Yet, it's one holiday I've come to love.
I grew up in a God-fearing family, attended conservative Christian school and a great big church with lots of programs. Today, my childhood church would still be classified as a mega-church.
Our school had Harvest Day and we all got to dress up as something Historical, Biblical or Literary. In kindergarten, my pals and I dressed up as Job and his children. In first grade, I was Delilah. I skipped second grade, but my entire third grade class dressed as Cherokee Indians. My entire fourth grade class dressed as pioneers. In fifth grade, I was Queen Liliuokalani. In sixth grade, we dressed as a bridal party out of some book I had read. We'd parade around the gym and then go to our classrooms for candy and games. It was fun and we often discussed that we were celebrating God's bountiful harvest. But mostly, it was just good-natured fun.
That was just at school. Our Wednesday night Pioneer Girls program at church also had dress-up parties. One year I dressed as Vanna White, which is hilarious because I was a chubby brunette, but hey, that's the magic of costuming. The next year, I dressed as the Lady in Red. (side note: my mom owned a bridal/formalwear shop, so there were always lots of sequin dresses to choose from while being a cowgirl or a hobo proved more difficult for me)
But the Halloween that made me really start to like the holiday came when I was in 9th grade. I dressed as a pirate that year, in case you're wondering. My youth group hosted a haunted house in the youth building on our church campus. I know some of you have stopped reading and some of you have pre-judged my church and its leaders for holding a haunted house.
The youth staff decorated the entire two-story building and we traveled through the "haunted house" with our small groups. Every room featured a different Bible story all pointing to the amazing grace shown to us by the Almighty and Merciful Savior. My favorite room featured John the Baptist; he was already beheaded, so it was just his head on a silver platter in the middle of a table.
It was the coolest thing ever. There were other stories told too, like that of Mary Magdalene and of Stephen. And if my memory serves me, there was a crucifixion scene as well.
I don't know how many 100s of kids came through that display that year. But I remember how all of us were affected by what we saw. It put real faces and real feelings to thousands-year old stories. It made the Bible real and tangible and palpable.
Eventually I grew up and when I met Scott, we decided we wouldn't "do" Halloween. It's an evil holiday after all and Christians should have nothing to do with it. Then we had Adam. And I couldn't resist dressing him up as a mobster when he was 18-months-old. But still, no Trick-or-Treating, no Halloween décor. We even taught the kids to say "Happy Harvest" because Halloween is evil and it's a holiday no Christian should celebrate.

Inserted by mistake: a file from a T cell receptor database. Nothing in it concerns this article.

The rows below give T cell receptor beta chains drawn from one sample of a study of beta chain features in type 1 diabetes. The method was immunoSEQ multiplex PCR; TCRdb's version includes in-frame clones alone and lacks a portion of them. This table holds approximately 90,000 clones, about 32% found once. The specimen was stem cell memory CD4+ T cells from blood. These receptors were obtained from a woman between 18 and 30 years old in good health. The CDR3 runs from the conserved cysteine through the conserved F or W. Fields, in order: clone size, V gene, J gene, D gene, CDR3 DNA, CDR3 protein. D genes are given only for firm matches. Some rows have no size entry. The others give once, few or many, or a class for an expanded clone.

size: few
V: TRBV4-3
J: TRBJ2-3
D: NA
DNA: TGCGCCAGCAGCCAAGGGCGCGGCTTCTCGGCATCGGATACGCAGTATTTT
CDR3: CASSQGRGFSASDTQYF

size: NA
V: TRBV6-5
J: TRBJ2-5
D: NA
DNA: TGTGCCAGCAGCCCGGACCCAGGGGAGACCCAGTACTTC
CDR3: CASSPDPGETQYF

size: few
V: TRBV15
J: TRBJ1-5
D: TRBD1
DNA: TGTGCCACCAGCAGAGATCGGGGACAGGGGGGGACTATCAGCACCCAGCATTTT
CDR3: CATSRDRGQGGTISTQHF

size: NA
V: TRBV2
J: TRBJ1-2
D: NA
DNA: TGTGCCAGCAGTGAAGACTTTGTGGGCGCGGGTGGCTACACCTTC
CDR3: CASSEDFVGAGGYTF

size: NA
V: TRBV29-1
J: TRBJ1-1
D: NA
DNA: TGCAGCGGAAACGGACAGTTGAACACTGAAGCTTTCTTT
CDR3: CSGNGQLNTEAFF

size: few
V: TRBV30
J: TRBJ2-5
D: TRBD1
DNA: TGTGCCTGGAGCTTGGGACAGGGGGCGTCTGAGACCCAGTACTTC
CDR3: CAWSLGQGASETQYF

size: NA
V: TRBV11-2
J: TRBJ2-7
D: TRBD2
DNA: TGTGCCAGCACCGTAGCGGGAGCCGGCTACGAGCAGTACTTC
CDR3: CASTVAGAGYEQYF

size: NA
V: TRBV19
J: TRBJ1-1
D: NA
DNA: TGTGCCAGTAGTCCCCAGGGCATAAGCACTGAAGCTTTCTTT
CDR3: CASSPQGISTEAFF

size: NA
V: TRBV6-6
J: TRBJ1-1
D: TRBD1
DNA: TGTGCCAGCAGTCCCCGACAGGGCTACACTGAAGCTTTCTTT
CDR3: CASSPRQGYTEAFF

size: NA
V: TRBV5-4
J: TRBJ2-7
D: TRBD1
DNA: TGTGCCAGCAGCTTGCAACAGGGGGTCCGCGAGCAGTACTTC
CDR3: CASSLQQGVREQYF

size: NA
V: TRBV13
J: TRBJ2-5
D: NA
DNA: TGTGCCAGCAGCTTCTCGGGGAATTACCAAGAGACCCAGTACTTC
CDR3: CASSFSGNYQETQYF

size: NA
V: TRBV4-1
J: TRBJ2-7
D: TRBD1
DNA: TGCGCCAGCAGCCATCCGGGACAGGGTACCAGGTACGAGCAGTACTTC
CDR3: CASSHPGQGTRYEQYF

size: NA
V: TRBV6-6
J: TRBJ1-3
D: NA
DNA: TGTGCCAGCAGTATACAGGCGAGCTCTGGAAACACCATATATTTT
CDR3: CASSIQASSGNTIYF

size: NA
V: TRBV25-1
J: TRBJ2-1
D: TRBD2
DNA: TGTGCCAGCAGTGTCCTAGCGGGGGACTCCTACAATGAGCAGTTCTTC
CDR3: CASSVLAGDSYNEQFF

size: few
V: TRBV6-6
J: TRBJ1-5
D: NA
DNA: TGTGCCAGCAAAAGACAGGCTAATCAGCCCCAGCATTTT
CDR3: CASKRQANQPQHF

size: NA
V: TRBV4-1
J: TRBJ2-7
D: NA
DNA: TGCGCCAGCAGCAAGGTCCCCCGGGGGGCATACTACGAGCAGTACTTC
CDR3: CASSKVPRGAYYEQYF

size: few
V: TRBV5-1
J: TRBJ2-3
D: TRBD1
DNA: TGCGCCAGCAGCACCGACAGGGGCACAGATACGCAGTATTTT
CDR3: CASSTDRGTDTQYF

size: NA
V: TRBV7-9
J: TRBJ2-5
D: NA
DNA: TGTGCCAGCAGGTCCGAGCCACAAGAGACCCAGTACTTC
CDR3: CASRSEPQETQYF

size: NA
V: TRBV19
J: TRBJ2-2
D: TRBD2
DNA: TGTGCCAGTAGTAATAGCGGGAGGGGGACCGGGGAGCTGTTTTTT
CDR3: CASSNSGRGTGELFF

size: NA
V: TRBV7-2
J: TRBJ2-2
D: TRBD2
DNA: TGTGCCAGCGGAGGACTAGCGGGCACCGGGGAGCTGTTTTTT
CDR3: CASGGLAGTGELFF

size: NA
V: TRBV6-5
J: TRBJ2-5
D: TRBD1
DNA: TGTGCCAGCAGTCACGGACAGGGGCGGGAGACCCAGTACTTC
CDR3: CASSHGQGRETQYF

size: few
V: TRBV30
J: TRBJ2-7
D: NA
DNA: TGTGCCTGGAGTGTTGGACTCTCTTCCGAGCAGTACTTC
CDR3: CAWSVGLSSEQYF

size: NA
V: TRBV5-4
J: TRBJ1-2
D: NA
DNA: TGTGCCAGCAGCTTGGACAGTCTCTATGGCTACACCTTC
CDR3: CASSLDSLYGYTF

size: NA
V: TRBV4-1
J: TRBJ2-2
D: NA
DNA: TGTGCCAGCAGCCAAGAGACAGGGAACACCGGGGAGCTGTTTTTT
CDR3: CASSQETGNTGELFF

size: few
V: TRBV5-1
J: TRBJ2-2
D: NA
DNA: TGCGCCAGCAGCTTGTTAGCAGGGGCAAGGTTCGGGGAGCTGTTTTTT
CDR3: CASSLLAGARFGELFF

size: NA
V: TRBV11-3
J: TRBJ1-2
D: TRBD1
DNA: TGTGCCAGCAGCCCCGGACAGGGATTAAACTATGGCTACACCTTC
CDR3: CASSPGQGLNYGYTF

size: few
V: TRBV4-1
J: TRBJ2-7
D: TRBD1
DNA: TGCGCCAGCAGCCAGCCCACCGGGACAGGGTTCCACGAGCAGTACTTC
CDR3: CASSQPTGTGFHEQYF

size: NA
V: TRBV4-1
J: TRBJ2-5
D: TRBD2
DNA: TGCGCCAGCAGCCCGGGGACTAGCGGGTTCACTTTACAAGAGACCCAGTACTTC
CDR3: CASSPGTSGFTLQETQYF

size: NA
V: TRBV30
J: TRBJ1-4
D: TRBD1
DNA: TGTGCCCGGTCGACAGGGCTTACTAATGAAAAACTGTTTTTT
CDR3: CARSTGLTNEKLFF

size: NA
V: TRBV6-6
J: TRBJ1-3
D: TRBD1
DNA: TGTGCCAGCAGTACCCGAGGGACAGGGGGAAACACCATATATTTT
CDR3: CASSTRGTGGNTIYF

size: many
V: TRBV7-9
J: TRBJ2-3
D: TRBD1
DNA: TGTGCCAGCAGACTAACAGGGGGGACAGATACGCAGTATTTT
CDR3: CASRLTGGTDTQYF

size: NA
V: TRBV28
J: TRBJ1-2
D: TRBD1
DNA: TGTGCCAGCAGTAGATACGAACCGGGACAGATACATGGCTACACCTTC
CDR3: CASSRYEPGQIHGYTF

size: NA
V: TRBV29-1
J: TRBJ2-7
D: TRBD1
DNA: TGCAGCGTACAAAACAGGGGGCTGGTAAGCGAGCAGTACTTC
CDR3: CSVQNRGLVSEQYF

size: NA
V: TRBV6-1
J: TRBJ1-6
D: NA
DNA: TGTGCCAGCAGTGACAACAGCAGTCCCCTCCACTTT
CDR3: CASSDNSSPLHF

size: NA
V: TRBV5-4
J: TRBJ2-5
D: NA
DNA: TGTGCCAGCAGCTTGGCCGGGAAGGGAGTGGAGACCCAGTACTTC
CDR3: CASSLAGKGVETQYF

The reality is, no matter how much Christians condemn Halloween, no matter how much they try to ignore it, that won't change Halloween. The ONLY thing that will change Halloween is Jesus.
Halloween is perhaps the darkest time of year. And Jesus calls us to be lights in the darkness. He doesn't tell us to run and hide from the world. He calls us out. He calls us out of darkness and into the light. He calls us out of darkness and into the light and to share that light with people.
The Light defeats the darkness. Jesus defeats death.
And then there's this amazing opportunity to do just that because people of all walks of life, hurting people, broken people, happy people, sad people, angry people, poor people, rich people come and ring our doorbell and hold out their hands for and ask us for something sweet. What sweeter thing is there to give them than the love of Jesus?
This year is the second year our church is hosting a Trunk-or-Treat event in Bismarck. Again, some people think this is ridiculous and maybe even "sinful." But I look at it as one of our biggest ministry opportunities ever. Hundreds of kids will come through the parking lot, asking us for candy. But that's just what they're verbalizing. What they're really asking for is what we all are asking for, "Please, love me?"
So, the kids will come, we'll talk to them, ask them about their costumes, put candy in their bags and connect with them right where they are just like Jesus connects with us right where we are. We won't judge them for picking a Dracula costume. We won't condemn them for dressing like Miley Cyrus. We'll just love them. We'll pour candy into their bags and love into their hearts and then we'll let God take over.
For some of these kids, it's the only time they have a positive interaction with an adult. For some of these kids, it's the only time they'll experience Jesus. And for the parents that come with some of them, it might be the first time in a long time that they feel like they're part of the community, that they're loved and accepted.
So, yes, I'm a Christian and I love Halloween not for the witches and goblins, and not even for the candy. I love Halloween because I can let my light shine in a very dark world. And, that, folks, is what being a follower of Christ is all about.
"This little light of mine, I'm gonna let it shine.
Hide it under a bushel? No! I'm gonna let it shine."